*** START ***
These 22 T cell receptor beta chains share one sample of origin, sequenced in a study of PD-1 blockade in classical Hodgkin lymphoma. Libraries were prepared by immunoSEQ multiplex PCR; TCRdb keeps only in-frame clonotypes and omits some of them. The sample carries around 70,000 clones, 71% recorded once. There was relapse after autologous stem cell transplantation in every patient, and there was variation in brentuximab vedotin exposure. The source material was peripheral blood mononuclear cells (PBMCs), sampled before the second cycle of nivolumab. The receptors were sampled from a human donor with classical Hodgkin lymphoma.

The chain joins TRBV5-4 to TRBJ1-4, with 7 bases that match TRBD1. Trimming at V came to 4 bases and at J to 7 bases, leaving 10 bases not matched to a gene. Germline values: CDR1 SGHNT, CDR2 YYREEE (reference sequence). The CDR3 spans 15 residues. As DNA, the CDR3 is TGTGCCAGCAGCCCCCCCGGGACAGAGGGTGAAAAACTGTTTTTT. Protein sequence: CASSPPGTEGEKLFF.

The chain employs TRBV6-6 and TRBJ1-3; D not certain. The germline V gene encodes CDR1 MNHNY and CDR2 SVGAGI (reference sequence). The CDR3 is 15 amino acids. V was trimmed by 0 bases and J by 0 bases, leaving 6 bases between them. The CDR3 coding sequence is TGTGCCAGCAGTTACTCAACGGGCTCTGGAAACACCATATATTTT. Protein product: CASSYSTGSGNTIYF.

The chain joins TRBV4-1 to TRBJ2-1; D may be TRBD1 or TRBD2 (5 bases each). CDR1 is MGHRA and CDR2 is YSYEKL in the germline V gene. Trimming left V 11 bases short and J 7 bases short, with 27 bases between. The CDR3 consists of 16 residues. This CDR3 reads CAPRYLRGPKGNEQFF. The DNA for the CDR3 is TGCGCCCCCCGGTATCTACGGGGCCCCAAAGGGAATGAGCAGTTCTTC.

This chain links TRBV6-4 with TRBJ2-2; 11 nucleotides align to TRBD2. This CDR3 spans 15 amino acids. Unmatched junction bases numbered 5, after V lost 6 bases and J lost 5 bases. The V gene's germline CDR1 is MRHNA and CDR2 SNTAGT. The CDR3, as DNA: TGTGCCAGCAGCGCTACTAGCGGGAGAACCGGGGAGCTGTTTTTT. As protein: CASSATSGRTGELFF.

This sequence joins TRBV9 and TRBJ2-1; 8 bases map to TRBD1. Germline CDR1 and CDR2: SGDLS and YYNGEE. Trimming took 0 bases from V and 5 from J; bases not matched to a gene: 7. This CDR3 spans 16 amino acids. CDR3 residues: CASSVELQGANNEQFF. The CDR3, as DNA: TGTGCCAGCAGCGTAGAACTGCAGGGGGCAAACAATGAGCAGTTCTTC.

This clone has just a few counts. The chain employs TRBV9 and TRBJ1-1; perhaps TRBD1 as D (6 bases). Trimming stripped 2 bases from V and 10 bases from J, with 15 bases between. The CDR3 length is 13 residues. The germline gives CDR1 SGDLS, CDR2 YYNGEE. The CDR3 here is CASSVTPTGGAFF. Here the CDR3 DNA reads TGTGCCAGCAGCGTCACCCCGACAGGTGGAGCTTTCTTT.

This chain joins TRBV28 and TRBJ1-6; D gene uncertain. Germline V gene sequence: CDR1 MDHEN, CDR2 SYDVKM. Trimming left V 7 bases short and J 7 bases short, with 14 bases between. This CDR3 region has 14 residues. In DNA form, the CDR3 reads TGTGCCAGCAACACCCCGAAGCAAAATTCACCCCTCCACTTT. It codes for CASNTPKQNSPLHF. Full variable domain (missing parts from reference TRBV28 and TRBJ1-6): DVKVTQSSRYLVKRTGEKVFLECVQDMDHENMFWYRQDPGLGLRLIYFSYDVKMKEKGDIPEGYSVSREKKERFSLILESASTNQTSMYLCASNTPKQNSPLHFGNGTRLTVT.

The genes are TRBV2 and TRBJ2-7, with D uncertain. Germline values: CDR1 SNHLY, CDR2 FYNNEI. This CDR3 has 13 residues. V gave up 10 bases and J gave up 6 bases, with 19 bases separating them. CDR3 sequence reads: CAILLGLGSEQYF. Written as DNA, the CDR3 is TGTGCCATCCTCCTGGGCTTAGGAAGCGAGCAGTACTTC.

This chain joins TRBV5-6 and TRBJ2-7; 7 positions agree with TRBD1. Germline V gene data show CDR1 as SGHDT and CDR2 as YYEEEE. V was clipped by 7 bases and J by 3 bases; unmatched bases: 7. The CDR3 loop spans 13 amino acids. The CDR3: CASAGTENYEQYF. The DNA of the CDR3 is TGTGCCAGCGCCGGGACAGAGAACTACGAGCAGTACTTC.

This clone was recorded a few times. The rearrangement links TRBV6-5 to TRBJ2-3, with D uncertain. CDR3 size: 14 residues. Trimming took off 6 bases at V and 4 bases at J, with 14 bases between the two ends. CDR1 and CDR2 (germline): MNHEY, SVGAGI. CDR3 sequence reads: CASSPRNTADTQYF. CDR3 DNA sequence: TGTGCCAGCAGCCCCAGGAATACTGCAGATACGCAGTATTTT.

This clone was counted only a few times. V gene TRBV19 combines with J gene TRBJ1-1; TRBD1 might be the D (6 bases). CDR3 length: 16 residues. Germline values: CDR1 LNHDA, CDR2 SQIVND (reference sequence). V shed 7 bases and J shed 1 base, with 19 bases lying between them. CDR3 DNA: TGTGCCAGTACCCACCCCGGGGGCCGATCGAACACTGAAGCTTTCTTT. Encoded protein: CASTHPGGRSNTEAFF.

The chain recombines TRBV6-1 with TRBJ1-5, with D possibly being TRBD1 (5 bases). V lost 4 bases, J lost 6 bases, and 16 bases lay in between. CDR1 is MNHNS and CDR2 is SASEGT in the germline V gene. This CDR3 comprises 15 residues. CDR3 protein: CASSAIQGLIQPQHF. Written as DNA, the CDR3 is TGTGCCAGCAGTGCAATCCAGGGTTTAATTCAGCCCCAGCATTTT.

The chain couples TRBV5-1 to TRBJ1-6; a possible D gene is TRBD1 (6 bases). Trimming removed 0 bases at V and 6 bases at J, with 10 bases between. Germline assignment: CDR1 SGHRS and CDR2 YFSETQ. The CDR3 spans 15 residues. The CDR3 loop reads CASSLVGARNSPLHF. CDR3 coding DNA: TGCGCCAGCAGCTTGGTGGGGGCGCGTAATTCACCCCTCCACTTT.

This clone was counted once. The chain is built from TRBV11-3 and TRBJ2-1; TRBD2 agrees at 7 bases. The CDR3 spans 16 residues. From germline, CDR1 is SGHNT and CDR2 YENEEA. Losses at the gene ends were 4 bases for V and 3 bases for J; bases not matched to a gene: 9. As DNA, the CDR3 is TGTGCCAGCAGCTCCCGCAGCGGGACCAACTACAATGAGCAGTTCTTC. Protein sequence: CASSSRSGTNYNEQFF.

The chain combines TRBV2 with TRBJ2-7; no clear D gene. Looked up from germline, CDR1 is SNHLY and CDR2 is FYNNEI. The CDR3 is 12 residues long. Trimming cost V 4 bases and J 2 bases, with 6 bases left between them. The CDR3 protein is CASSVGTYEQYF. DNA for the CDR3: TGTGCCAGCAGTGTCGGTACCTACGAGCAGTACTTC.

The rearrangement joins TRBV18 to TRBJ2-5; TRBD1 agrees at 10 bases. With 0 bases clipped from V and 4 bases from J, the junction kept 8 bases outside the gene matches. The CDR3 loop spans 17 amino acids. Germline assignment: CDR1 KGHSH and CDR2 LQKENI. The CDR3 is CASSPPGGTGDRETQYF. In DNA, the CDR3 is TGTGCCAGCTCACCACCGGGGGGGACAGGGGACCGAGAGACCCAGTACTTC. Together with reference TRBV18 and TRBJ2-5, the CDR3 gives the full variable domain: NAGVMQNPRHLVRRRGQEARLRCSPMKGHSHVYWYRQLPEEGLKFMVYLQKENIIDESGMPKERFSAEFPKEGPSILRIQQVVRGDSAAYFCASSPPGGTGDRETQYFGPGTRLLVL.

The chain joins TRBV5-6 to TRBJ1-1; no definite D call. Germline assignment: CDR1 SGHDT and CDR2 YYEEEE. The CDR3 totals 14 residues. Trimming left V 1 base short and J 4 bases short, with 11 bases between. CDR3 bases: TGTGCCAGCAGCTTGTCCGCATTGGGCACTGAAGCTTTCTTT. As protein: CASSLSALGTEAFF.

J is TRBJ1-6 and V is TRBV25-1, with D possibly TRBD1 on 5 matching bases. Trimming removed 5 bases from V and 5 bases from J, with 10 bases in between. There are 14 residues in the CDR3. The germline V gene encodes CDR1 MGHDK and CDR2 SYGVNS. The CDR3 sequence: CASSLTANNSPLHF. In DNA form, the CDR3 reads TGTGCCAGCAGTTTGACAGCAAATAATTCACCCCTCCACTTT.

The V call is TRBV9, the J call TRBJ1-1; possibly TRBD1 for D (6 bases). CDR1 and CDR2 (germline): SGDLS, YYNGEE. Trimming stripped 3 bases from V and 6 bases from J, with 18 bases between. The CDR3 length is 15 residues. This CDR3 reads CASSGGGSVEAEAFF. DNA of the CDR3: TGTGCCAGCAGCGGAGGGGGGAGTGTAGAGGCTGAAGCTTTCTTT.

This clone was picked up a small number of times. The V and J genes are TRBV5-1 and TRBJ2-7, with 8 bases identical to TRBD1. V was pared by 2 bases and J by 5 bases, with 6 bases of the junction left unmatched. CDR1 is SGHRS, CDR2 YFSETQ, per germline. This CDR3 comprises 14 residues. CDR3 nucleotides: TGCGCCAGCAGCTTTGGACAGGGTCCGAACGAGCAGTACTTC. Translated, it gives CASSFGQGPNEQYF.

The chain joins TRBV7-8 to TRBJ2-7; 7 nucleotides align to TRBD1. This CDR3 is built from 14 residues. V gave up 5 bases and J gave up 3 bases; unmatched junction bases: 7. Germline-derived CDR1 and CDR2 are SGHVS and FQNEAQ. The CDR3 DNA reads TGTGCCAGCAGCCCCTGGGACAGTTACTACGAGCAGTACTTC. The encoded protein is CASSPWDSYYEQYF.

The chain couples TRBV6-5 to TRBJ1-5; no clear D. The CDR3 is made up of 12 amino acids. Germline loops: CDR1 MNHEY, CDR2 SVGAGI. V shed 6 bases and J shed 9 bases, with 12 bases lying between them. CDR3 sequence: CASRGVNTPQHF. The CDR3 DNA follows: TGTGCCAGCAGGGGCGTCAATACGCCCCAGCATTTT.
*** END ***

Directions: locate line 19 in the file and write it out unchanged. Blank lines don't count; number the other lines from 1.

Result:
J is TRBJ1-6 and V is TRBV25-1, with D possibly TRBD1 on 5 matching bases. Trimming removed 5 bases from V and 5 bases from J, with 10 bases in between. There are 14 residues in the CDR3. The germline V gene encodes CDR1 MGHDK and CDR2 SYGVNS. The CDR3 sequence: CASSLTANNSPLHF. In DNA form, the CDR3 reads TGTGCCAGCAGTTTGACAGCAAATAATTCACCCCTCCACTTT.